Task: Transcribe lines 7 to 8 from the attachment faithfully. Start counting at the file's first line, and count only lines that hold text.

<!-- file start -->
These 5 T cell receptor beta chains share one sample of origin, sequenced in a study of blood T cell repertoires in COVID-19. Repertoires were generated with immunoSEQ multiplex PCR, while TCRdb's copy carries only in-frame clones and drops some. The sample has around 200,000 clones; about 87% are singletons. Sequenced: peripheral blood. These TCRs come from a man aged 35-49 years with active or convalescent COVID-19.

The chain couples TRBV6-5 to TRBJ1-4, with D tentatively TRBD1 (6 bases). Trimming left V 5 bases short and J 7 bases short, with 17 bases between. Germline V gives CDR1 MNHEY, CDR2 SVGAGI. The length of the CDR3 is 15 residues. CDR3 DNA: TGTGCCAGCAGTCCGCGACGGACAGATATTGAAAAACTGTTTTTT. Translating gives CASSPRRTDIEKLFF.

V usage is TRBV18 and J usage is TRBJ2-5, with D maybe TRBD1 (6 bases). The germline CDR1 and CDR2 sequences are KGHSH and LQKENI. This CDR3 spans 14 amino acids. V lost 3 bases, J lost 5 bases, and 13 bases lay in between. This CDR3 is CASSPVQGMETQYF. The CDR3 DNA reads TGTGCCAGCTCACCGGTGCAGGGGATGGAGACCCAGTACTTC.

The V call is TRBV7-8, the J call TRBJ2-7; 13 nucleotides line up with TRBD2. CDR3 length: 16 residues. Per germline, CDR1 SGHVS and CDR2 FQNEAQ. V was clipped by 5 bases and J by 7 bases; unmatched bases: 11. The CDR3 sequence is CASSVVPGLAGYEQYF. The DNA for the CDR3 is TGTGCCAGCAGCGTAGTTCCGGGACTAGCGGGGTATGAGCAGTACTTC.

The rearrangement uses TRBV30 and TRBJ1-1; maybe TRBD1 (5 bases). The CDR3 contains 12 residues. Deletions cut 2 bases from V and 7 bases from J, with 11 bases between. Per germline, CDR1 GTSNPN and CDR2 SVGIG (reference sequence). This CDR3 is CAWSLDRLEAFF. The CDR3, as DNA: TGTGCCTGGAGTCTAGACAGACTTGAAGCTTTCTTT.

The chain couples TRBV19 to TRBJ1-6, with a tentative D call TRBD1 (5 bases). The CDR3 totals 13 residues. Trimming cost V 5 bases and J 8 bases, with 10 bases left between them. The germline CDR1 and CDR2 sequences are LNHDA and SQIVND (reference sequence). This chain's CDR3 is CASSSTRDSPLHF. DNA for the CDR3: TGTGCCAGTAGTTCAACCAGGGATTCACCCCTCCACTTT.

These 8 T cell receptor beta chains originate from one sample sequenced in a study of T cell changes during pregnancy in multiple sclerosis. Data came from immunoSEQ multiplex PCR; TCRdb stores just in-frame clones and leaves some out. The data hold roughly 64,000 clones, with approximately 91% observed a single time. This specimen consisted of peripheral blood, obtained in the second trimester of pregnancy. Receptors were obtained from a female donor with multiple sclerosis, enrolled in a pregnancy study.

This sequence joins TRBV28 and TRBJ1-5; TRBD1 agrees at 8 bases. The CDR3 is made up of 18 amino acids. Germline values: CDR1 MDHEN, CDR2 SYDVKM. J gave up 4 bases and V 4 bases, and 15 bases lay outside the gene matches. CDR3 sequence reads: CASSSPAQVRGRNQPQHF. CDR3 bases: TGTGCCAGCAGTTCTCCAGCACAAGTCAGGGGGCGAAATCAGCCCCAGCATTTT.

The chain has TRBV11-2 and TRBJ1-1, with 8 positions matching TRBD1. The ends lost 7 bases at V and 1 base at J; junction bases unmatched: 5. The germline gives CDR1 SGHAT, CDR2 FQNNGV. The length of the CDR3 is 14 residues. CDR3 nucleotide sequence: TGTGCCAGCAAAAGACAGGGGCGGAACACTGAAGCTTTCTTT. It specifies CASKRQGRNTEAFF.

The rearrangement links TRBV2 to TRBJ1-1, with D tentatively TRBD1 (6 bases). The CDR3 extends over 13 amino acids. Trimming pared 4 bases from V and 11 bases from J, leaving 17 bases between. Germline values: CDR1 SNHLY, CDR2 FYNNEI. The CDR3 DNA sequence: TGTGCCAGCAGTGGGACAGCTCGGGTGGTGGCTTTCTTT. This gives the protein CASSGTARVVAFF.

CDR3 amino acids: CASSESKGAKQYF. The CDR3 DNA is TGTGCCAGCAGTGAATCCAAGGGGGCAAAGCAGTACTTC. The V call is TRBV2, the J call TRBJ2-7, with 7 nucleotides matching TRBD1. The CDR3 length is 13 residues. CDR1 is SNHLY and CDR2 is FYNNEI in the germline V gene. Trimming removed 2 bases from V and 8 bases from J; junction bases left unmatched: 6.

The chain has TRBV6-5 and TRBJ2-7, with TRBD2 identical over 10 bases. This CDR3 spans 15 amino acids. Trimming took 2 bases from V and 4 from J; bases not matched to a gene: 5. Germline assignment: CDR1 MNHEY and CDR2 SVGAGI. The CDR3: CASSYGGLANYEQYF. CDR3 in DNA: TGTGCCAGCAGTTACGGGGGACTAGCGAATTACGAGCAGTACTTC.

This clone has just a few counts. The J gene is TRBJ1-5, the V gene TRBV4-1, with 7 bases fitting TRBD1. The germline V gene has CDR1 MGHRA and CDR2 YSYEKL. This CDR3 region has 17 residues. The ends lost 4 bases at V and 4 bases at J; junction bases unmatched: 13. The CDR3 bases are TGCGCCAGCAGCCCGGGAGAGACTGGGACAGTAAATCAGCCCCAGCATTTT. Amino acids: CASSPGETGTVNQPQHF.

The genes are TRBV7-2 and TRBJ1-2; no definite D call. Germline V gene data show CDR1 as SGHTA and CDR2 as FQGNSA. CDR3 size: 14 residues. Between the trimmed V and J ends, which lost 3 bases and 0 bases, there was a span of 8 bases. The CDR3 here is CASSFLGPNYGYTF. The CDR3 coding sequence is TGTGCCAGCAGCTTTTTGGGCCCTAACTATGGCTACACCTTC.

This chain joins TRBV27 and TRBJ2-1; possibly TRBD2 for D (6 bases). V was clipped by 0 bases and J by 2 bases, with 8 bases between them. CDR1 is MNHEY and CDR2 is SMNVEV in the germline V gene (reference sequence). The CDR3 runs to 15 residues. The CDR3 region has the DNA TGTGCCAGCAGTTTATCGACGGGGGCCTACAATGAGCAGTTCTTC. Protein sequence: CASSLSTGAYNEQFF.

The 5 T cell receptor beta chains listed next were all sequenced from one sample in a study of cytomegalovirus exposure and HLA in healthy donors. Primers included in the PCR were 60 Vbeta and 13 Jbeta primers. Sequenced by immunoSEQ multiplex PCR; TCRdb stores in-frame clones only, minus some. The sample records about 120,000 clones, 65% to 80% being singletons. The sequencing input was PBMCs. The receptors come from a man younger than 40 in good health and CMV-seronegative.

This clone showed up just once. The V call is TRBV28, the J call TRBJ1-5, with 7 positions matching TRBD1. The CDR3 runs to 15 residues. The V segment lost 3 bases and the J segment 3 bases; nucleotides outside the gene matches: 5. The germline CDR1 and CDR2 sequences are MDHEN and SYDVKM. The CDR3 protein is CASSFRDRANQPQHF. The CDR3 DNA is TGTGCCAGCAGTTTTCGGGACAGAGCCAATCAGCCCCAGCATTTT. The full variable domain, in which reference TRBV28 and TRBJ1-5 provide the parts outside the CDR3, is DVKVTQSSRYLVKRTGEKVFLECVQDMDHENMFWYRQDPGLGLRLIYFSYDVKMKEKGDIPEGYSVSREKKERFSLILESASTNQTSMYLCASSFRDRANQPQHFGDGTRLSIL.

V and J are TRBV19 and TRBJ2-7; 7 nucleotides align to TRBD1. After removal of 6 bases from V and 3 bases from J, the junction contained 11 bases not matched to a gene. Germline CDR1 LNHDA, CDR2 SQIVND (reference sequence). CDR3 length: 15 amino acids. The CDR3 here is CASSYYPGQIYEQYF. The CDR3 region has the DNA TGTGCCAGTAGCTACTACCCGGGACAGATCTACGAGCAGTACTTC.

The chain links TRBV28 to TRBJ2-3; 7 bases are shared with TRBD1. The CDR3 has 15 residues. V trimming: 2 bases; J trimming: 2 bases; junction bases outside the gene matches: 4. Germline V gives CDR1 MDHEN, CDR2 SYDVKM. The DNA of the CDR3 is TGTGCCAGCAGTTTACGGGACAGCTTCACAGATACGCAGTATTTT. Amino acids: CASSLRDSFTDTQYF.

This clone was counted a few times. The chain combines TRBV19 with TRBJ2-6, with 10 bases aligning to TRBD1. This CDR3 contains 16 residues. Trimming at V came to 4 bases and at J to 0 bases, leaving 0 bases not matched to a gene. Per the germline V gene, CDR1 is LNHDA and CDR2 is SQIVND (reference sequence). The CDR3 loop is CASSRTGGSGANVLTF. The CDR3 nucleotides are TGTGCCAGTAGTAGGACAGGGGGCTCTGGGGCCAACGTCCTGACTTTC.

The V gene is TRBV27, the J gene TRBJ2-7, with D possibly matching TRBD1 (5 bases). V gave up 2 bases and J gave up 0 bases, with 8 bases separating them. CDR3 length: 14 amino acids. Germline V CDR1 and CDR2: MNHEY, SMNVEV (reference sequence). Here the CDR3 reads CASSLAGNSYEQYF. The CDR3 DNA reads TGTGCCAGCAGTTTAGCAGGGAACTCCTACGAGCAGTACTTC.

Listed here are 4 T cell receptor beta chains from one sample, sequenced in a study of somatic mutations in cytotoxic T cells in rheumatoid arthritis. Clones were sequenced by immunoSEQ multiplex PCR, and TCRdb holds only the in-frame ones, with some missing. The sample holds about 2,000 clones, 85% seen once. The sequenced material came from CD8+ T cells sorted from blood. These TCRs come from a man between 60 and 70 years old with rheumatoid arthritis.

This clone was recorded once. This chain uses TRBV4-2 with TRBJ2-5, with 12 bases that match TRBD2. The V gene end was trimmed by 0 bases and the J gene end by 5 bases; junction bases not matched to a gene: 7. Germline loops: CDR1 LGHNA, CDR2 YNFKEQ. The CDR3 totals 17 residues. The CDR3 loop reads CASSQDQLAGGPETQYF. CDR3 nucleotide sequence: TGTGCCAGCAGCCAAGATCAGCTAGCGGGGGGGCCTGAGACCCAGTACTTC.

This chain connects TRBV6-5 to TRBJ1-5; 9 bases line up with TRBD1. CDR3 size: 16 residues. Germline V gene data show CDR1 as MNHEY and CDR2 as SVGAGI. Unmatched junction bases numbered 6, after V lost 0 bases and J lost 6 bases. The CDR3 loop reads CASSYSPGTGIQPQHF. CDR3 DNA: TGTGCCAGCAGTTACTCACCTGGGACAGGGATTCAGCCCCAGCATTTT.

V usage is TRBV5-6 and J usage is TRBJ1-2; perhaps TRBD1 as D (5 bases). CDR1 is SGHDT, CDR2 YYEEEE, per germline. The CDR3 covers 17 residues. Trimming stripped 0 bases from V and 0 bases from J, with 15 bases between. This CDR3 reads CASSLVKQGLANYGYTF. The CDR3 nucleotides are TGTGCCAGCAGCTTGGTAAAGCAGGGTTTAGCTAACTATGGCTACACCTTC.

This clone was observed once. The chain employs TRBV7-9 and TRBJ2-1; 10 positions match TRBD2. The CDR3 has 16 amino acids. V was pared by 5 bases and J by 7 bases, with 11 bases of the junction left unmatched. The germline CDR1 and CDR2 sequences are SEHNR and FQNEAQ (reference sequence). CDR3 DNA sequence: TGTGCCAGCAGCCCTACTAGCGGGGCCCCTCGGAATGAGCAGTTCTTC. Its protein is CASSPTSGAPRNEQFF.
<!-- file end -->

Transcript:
These 8 T cell receptor beta chains originate from one sample sequenced in a study of T cell changes during pregnancy in multiple sclerosis. Data came from immunoSEQ multiplex PCR; TCRdb stores just in-frame clones and leaves some out. The data hold roughly 64,000 clones, with approximately 91% observed a single time. This specimen consisted of peripheral blood, obtained in the second trimester of pregnancy. Receptors were obtained from a female donor with multiple sclerosis, enrolled in a pregnancy study.

This sequence joins TRBV28 and TRBJ1-5; TRBD1 agrees at 8 bases. The CDR3 is made up of 18 amino acids. Germline values: CDR1 MDHEN, CDR2 SYDVKM. J gave up 4 bases and V 4 bases, and 15 bases lay outside the gene matches. CDR3 sequence reads: CASSSPAQVRGRNQPQHF. CDR3 bases: TGTGCCAGCAGTTCTCCAGCACAAGTCAGGGGGCGAAATCAGCCCCAGCATTTT.